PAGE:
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How Do I Know My Pharmacy Will Accept It?
That's simple. The card is accepted at ALL CHAIN PHARMACIES such as CVS, Rite Aid, and Walgreens. If you don't know if your pharmacy accepts the card simply call them and give them the BIN and PCN numbers on the card. The card is accepted at most pharmacies. If you call a few one is sure to accept it.
Can I Use This In Conjunction With My Insurance?
No, unfortunately insurance companies don't allow "double-savings". However, if your insurance does not cover certain drugs (ex - cosmetic drugs, brand names, prenatal vitamins, etc) then this card may save you money. Also if your insurance requires you to pay a deductible on your brand name drugs before covering them, then this card may also provider greater savings!
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You can expect to save between 10% - 75% off standard retail pricing. The discount varies depending on what type and brand of drug (generic or brand-name) you are purchasing.
This Sounds Too Good To Be True. Is This A Scam?
Absolutely not. As you can see there are no fees, ever. We will never ask for credit card information at any time. The reason this card works is simply because pharmacies are willing to provide a discount in order to earn your business.
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Is this the same as a Bydureon copay card?
No this is not a copay card, It is good for the cash paying customer and cannot be used to reduce your copay.
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Accepted at over 59,000 pharmacies nationwide including

Accepted At Over 59,000 Pharmacies Nationwide!

Including...
  • Including...
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And thousands of independent pharmacies nationwide!

Exenatide (INN, marketed as Byetta, Bydureon) is a medication approved in April 2005 for the treatment of diabetes mellitus type 2. It belongs to the group of incretin mimetics and is manufactured by Amylin Pharmaceuticals. Exenatide in its Byetta form is administered as a subcutaneous injection (under the skin) of the abdomen, thigh, or arm, any time within the 60 minutes before the first and last meal of the day. A once-weekly injection has been approved as of January 27, 2012 under the trademark Bydureon.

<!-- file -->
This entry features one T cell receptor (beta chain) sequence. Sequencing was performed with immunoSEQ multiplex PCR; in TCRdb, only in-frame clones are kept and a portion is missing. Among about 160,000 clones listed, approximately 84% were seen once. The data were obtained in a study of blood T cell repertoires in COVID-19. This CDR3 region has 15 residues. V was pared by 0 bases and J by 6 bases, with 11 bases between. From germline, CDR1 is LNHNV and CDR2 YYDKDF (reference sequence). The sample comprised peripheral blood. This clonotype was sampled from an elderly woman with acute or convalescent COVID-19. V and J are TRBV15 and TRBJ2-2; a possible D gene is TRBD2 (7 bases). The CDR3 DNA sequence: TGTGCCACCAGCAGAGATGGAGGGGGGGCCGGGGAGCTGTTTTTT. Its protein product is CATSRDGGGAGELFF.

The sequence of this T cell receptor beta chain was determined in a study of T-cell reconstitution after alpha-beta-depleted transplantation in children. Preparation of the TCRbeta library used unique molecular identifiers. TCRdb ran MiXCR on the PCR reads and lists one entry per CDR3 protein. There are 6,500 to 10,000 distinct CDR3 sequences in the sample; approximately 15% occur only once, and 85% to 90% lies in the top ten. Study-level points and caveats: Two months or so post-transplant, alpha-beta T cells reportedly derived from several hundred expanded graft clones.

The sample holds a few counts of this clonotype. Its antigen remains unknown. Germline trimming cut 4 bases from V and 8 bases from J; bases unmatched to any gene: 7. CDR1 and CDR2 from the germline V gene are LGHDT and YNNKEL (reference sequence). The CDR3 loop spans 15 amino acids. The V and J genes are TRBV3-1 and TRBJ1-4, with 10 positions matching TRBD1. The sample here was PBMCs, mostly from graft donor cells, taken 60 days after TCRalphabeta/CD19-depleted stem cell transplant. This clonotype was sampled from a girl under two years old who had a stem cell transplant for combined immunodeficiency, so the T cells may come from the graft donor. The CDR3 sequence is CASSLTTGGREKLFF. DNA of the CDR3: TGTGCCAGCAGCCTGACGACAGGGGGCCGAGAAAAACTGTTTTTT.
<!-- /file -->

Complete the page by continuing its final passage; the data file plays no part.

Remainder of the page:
Wikipedia contributors. "Bydureon" Wikipedia, The Free Encyclopedia. Wikipedia, The Free Encyclopedia, Jul 5, 2012. Web. Jul 6, 2012.

Bydureon Coupon

Currently we do not have any available, however you can receive an instant discount at your pharmacy with our Bydureon discount card. Create one instantly

Important Note

The information on this website is intended to supplement, not substitute for, the expertise and judgment of your physician, pharmacist or other healthcare professional. It should not be construed to indicate that use of the drug is safe, appropriate, or effective for you. Consult your healthcare professional before using this drug.

This prescription discount card cannot be used in conjunction with insurance. However, some members find they save more when using the card rather than there prescription coverage.

This Bydureon discount should not be confused with a Bydureon coupon while they are essentially the same this discount card only needs to be handed to your pharmacist once and will provide continuous savings every time your prescription is filled. The only time you will need to use it again is if you change pharma

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Save up to 75% on your medication
Save up to 75% on your medication